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LONDON (AP) -- Coalition forces must put their own safety before any duty to restore law and order in Iraq, British Foreign Secretary Jack Straw said Monday. He also expressed concern that Syria might be harboring former members of Saddam Hussein's regime.
As calm began returning to Baghdad after days of mass looting that targeted government buildings, banks and even hospitals, Straw warned of possible attacks by armed gangs on American and British troops.
"Disorder is always disturbing," Straw told British Broadcasting Corp. radio from the Persian Gulf state of Bahrain. "It is a responsibility of the people who are in control, the U.S., U.K. troops, to try and deal with it.
"However, any troops have to ensure their own safety and security from armed gangs before they can start any policing activities. This is not a benign policing environment."
Straw referred to Saturday's killing of a U.S. Marine, shot at a checkpoint outside a Baghdad medical facility by a man carrying a Syrian identification card, according to U.S. Central Command.
Even so, Straw said coalition forces were trying to halt the lawlessness. British forces have been working with Iraqi police to patrol the southern city of Basra after mass looting gutted many government buildings. Similar joint patrols by Iraqis and U.S. troops have begun in Baghdad.
"The last people in the world to wish to see hospitals ransacked are the United States or the United Kingdom. We have to restore order, just as we are doing very much in the south," Straw said.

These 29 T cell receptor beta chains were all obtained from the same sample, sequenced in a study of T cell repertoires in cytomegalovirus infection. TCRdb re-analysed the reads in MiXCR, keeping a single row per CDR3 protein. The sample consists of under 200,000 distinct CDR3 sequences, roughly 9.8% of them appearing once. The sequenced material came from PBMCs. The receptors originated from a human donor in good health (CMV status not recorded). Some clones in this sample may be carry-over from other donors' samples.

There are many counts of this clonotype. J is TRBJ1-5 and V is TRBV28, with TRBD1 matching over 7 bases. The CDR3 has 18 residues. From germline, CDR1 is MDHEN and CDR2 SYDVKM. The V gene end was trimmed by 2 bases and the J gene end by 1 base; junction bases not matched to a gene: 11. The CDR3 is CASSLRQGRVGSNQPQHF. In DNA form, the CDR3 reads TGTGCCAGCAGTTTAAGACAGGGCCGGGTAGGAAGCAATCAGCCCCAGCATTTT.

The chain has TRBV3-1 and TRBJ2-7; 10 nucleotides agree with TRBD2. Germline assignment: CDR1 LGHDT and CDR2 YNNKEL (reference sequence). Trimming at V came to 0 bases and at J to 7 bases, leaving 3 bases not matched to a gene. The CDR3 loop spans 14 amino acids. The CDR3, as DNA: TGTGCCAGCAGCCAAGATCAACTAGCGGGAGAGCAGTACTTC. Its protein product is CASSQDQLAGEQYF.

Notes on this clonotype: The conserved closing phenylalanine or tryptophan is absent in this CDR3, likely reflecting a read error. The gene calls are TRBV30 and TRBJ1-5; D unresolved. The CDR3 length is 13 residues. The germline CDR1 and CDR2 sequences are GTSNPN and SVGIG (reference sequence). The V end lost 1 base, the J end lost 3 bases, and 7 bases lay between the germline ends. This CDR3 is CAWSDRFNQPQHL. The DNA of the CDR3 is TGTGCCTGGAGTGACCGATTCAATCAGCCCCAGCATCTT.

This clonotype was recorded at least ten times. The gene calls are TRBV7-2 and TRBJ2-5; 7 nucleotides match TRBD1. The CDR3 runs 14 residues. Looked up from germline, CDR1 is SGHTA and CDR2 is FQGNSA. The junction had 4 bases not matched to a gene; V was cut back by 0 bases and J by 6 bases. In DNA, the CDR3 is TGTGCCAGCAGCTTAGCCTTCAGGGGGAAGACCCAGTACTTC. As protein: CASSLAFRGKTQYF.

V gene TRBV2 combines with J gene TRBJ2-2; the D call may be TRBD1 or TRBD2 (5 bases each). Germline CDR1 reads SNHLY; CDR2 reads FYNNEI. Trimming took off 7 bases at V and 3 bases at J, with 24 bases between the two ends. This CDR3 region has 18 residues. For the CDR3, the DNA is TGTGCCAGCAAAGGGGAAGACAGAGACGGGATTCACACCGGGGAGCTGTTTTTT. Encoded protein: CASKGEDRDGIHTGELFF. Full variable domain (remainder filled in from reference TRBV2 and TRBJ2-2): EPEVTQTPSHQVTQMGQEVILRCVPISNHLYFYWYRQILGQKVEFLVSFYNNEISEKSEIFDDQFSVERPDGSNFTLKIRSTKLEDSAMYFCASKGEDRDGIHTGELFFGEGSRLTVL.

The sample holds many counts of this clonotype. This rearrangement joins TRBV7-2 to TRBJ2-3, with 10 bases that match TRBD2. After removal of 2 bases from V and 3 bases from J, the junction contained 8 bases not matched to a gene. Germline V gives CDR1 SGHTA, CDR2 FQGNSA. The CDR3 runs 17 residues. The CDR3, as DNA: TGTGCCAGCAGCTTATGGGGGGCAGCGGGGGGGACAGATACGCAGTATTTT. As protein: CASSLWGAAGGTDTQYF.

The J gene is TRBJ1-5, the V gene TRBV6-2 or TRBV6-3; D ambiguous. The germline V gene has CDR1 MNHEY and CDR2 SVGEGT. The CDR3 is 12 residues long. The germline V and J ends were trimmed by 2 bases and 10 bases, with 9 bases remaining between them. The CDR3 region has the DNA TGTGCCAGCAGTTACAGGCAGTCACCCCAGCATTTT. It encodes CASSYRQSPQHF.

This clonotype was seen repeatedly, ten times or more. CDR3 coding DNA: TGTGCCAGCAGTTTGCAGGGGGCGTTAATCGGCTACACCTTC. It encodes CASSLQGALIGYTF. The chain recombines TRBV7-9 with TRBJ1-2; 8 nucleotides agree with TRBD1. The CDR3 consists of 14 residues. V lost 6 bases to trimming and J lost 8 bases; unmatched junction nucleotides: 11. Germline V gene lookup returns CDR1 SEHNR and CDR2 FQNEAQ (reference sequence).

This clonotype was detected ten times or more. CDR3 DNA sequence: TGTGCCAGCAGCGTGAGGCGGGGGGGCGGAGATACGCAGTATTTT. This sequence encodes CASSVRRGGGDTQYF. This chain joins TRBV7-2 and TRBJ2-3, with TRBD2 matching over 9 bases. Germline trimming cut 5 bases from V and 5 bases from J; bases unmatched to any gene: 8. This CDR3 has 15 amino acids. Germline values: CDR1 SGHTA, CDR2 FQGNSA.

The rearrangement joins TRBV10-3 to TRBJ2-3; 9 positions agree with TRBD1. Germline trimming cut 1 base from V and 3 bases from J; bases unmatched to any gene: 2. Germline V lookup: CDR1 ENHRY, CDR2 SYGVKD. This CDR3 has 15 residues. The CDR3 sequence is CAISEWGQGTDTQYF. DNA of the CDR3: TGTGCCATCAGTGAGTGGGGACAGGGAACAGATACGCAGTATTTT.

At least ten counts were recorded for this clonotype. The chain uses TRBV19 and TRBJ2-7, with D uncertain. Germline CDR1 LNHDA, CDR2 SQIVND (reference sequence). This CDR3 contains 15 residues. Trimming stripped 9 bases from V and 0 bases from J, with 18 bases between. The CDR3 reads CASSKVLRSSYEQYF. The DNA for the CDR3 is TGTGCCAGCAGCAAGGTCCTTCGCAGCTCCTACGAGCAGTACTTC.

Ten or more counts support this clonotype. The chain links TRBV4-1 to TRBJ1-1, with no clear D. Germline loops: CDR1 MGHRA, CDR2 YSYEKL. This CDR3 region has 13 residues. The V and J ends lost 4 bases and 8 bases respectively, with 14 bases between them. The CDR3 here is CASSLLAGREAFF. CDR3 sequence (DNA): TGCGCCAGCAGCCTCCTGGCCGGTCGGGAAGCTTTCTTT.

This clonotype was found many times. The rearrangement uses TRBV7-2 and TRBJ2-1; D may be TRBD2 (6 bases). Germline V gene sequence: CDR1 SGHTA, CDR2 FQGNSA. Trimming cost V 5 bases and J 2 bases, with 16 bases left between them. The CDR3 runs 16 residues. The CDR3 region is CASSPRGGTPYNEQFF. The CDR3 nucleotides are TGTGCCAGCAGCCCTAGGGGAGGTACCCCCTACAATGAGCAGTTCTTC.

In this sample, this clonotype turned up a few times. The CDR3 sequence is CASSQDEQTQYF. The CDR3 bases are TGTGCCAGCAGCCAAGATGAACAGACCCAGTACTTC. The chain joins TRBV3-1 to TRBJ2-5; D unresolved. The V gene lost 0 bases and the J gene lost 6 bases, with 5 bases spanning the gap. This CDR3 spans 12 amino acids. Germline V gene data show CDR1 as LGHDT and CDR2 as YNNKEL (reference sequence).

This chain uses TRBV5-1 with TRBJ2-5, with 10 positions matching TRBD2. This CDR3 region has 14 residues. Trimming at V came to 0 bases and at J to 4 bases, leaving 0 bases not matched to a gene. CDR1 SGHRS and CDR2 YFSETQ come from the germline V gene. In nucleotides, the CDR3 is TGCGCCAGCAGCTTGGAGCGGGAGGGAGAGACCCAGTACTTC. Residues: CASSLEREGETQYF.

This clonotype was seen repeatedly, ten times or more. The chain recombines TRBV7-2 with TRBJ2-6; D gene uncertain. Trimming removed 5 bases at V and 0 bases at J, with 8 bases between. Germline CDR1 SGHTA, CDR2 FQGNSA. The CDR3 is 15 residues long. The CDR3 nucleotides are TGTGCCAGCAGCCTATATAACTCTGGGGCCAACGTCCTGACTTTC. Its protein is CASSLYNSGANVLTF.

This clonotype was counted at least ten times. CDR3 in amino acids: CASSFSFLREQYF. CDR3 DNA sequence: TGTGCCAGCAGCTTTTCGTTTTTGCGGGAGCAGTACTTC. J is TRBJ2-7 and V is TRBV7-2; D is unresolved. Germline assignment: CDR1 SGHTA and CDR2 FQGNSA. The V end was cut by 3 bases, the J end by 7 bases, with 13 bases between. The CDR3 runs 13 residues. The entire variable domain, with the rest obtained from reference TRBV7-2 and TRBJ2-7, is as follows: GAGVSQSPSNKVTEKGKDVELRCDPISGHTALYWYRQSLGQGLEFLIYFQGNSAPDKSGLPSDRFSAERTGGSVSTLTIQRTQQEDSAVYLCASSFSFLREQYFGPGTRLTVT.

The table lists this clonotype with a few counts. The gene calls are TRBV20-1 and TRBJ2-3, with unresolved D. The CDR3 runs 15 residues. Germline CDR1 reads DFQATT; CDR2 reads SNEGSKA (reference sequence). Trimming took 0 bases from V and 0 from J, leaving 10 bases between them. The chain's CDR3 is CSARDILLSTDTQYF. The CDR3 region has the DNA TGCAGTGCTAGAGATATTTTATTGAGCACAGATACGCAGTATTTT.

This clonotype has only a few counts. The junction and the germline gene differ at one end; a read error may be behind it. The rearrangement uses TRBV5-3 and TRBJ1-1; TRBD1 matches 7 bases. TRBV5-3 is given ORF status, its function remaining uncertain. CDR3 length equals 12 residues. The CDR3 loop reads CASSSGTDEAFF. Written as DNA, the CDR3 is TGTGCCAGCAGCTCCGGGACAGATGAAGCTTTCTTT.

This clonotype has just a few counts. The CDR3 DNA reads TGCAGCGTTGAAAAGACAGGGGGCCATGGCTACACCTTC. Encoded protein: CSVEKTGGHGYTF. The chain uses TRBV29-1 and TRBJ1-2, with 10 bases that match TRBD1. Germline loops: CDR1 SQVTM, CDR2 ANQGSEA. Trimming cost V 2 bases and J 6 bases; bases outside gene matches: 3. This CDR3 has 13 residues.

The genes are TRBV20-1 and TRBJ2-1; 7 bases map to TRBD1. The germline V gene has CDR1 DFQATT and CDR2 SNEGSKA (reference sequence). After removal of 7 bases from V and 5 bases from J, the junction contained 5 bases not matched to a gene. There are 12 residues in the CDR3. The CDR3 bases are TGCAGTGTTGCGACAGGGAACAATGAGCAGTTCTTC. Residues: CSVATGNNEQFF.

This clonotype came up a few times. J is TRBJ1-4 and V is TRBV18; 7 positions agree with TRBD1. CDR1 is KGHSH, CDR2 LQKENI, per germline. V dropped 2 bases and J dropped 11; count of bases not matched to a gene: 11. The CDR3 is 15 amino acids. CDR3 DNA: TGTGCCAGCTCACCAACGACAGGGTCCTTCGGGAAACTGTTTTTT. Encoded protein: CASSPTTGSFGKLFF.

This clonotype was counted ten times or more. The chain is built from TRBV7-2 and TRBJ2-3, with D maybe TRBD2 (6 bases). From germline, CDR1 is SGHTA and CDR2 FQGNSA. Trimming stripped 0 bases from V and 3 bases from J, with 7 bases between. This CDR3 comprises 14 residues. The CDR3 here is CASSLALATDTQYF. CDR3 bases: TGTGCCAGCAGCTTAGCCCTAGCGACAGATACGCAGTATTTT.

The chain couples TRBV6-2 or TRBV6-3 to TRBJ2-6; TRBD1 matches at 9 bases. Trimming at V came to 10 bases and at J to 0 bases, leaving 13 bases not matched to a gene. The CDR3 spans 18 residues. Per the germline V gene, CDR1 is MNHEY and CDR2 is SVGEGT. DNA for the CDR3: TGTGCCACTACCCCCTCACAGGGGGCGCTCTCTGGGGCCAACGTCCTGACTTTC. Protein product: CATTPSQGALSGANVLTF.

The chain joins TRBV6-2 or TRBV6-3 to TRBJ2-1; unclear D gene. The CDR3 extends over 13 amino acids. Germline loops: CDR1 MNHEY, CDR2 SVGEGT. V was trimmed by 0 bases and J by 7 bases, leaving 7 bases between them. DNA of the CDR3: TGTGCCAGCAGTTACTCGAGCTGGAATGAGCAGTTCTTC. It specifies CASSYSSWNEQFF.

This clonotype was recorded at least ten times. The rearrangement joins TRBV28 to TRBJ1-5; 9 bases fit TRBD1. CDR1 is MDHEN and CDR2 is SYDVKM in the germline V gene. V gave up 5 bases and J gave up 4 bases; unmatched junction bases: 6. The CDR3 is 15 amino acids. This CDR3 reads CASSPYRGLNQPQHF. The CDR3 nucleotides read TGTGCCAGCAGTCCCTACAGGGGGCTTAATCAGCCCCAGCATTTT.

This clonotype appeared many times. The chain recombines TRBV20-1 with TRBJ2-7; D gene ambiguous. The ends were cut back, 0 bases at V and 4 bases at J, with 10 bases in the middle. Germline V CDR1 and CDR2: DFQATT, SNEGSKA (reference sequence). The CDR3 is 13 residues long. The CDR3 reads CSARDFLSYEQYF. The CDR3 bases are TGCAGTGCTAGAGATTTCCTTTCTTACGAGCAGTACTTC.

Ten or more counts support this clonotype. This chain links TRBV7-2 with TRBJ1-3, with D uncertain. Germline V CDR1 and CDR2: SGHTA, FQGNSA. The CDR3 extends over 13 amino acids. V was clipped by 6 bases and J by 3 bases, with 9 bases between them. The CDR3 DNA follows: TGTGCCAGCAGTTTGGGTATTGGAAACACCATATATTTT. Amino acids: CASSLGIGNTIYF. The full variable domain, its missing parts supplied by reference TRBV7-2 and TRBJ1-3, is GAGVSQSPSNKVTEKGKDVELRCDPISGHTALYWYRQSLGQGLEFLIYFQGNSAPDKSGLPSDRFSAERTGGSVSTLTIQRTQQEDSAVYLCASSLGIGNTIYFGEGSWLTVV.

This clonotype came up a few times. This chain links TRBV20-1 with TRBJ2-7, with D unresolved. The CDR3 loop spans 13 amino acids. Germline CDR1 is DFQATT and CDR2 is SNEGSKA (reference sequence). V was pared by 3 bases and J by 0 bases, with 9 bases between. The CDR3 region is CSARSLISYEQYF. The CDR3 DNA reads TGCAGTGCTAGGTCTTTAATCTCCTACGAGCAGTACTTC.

Turning to Syria, Straw said the Damascus government needs to answer "a number of questions ... in a cooperative way." He noted that the Baath parties in Iraq and Syria have long been rivals, but that there had been cooperation between them in recent weeks.
"What we want from Syria are assurances that this has been stopped ... to ensure that fugitives from justice are brought to justice," he said in Kuwait, where he met with retired U.S. Gen. Jay Garner, who will head the initial Iraqi civil administration. "It's very important for Syria to appreciate that there is a new reality now that the Saddam regime is gone, and that its policy reflect this reality."
Separately, British Defense Secretary Geoff Hoon confirmed that Syria was not a military target, although its weapons program was featured in a memorandum to British lawmakers last year.
"Our immediate concern is the risk that some of those involved in Iraq's weapons of mass destruction programs might escape across the border into Syria, obviously boosting Syria's own efforts in those directions," Hoon told a news conference. "We are looking for cooperation from Syria that they will not allow access across their border."
Foreign Office minister Mike O'Brien was in Syria on Monday to discuss Britain's concerns.
Straw said the coalition forces were surprised by the speed of their victory over Saddam's regime.
"Military action has finished much more quickly than we anticipated, because the hold of the Saddam regime was even more fragile than we had thought," he said. "What is now going to be taking place during this week is the restoration of order in Baghdad and other places."
Straw said the coalition would also focus on steps to fill the political vacuum left by Saddam's downfall. He said a British representative would attend a consultative meeting Tuesday in the southern city of Nasiriyah on forming a representative Iraqi government.
(Copyright 2003 by The Associated Press. All Rights Reserved.)